Media

Media attention on recent paper by Oke et al. 2013 in Proceedings B (F1000 recommended http://f1000.com/prime/718014204?bd=1&ui=22488)

See story in the Guardian here

CBC radio interview can be heard here:

Our Official Press Release Below:

A Memorial University of Newfoundland research paper released midnight Wednesday reveals potential impacts of escaped genetically modified (GM) Atlantic Salmon from aquaculture farms interbreeding with wild brown trout.

“Interest in the use of GM animals for human consumption is mounting, and currently the U.S. Food and Drug Administration is evaluating the environmental risk of GM salmon produced by AquaBounty Technologies for aquaculture production,” said Peter Westley, a co-author of the paper, in a news release.

“Substantial work has shown the risks of GM salmon interacting with members of their own species, but what has not been done before, and what our paper sought to do, was to investigate what would happen if a GM salmon should escape and interbreed with closely related brown trout.”

The lead author of the paper is former Memorial University undergraduate student Krista Oke, who did her honours thesis with Dr. Ian Fleming of the Department of Ocean Sciences. In addition to Fleming, the other co-authors are Westley and Dr. Darek Moreau, former PhD students of the university.

The paper is titled “Hybridization Between Genetically Modified Atlantic Salmon and Wild Brown Trout Reveals Novel Ecological Interactions.” It was released in the Royal Society journal Proceedings of the Royal Society B.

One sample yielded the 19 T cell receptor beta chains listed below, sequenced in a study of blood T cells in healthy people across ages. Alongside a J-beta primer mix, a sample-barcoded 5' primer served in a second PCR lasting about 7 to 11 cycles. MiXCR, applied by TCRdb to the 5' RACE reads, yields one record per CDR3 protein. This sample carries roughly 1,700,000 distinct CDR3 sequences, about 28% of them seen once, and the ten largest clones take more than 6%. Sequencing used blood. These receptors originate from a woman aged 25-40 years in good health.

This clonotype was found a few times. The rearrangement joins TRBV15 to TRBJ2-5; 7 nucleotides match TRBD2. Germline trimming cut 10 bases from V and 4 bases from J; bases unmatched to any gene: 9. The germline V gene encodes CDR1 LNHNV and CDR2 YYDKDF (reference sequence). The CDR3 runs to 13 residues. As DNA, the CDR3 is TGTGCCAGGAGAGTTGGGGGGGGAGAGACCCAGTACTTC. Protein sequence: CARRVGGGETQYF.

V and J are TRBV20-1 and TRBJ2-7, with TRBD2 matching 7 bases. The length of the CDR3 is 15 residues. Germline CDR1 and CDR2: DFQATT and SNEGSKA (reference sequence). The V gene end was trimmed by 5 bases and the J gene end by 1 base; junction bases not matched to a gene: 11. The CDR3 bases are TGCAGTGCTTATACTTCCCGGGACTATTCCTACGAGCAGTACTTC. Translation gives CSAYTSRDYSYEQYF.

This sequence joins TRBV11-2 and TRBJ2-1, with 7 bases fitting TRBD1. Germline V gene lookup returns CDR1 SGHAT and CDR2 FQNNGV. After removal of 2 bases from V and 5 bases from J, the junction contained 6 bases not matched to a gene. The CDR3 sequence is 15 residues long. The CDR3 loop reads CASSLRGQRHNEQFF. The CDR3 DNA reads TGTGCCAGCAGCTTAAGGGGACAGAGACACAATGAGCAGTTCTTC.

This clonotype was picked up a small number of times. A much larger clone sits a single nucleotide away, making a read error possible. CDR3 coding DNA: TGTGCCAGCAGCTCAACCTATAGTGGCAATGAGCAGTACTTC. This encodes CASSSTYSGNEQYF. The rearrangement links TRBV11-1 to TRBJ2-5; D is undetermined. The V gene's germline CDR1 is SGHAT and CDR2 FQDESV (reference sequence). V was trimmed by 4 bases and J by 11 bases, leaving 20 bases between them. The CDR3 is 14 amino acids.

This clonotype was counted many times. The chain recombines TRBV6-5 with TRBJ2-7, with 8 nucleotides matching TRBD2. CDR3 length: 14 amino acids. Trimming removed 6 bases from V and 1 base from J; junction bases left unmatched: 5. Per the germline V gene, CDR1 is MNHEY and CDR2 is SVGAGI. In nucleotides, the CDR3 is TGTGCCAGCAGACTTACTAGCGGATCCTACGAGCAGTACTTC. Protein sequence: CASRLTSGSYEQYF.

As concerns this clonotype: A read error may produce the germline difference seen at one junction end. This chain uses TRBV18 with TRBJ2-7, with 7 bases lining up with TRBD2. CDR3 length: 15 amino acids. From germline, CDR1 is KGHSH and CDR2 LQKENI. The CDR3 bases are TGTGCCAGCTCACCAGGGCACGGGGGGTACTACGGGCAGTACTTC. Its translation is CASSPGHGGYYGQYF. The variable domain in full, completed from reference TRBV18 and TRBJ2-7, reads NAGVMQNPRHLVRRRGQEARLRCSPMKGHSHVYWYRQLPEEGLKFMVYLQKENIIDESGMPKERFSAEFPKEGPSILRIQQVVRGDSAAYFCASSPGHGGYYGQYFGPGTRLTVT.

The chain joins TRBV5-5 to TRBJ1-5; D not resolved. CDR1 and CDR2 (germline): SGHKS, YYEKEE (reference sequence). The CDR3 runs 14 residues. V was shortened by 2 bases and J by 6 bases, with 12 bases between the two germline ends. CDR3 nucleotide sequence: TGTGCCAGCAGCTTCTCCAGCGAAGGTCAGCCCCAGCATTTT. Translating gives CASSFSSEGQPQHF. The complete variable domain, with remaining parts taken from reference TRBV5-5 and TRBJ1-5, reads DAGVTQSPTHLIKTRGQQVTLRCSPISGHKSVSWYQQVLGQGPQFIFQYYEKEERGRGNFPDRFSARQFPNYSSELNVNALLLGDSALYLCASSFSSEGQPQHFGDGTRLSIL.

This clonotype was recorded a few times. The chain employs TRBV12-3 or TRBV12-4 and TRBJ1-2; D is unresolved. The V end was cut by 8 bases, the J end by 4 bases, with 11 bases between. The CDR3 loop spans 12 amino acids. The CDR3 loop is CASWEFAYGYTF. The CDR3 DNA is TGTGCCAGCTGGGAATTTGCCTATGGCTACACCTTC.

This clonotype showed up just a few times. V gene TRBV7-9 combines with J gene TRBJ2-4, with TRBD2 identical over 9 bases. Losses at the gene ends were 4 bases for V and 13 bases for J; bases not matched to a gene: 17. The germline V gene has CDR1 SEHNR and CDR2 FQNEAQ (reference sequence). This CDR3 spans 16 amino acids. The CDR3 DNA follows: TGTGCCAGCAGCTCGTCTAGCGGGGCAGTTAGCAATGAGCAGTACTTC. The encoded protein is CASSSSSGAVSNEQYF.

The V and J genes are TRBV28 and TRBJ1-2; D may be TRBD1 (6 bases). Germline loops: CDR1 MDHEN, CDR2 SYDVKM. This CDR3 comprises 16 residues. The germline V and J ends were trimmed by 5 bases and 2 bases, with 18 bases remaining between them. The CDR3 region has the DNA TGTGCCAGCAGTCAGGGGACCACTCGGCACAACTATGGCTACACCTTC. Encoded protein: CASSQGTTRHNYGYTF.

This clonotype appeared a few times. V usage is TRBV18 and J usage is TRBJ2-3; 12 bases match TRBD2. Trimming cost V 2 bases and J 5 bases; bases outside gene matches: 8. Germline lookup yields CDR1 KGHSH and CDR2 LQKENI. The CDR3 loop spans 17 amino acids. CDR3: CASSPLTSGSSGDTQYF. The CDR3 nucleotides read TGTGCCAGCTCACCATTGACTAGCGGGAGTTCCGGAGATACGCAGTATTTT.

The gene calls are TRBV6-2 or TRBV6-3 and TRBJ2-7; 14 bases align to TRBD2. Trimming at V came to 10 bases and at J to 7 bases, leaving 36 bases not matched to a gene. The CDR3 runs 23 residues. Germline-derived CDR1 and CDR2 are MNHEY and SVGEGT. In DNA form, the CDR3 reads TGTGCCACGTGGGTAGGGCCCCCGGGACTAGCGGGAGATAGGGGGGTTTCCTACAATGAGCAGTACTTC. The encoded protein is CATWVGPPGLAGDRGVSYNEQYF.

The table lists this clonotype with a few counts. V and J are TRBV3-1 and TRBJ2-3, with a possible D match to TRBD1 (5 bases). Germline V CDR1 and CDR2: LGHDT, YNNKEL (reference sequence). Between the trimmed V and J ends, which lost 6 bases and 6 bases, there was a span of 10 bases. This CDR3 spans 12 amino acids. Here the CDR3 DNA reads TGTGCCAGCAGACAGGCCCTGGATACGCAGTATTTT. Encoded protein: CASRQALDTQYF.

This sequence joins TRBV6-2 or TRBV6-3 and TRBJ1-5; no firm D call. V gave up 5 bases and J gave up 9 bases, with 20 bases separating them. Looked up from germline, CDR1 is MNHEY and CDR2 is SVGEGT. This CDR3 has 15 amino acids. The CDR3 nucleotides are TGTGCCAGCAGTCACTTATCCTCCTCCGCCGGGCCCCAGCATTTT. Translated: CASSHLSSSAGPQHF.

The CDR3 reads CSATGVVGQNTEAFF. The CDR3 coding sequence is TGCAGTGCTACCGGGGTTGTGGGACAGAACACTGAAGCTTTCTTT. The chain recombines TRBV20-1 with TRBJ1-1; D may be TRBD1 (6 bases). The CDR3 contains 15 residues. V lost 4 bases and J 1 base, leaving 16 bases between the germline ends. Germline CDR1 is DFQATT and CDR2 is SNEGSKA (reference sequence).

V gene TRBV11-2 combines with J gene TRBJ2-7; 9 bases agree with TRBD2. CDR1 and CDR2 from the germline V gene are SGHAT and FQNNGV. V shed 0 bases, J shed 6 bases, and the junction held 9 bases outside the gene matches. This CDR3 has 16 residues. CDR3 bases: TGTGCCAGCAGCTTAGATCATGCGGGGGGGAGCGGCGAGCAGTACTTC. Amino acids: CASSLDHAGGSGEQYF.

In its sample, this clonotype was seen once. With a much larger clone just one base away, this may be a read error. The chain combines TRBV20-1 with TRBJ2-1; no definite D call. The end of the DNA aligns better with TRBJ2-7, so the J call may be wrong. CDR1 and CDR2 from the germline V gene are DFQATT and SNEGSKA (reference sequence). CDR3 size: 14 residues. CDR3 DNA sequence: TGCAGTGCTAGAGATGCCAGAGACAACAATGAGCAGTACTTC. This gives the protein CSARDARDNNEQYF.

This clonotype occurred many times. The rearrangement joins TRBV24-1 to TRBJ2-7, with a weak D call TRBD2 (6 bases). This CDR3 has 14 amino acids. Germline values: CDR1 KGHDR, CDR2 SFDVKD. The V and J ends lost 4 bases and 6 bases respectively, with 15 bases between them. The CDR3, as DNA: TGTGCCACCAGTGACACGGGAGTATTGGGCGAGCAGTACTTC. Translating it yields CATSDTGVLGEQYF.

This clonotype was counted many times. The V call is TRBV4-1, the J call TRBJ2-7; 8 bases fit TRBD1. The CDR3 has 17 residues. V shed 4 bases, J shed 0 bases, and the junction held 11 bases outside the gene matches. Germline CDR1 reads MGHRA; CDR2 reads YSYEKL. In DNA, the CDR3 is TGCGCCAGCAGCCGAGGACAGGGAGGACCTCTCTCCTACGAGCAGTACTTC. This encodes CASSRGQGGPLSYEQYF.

In the paper it states the researchers successfully interbred GM salmon with wild brown trout, two naturally hybridizing species, and saw the offspring carried the modified gene.

“The GM hybrids grew really fast, faster than non-GM salmon and they survived well enough to out-compete and reduce the growth of non-GM salmon in semi-natural conditions in the lab,” said Westley.

“These results emphasized that potential interbreeding of a GM animal and a closely related species needs to be considered in risk assessments. Although we think it’s highly unlikely, if GM hybrids are then able to breed with a brown trout, the foreign growth gene could potentially jump between species via hybridization.

“Broadly speaking, our study shows that hybridization between species is a potential route for new environmental impacts and novel avenues for interactions between GM animals and wild counterparts, though even the likelihood of significant ecological effects due to hybridization will be low given rates of hybridization in nature. Things may be increased slightly through escapes of domesticated farmed fish.”

The paper authors agree with AquaBounty’s proposed plan to ensure containment and sterility so GM salmon can’t interbreed — not only with their own species, but other species as well. Sterile, all-female populations in land-based facilities with redundant biological and physical containment would considerably reduce the likelihood of such environmental risk, the paper concludes.

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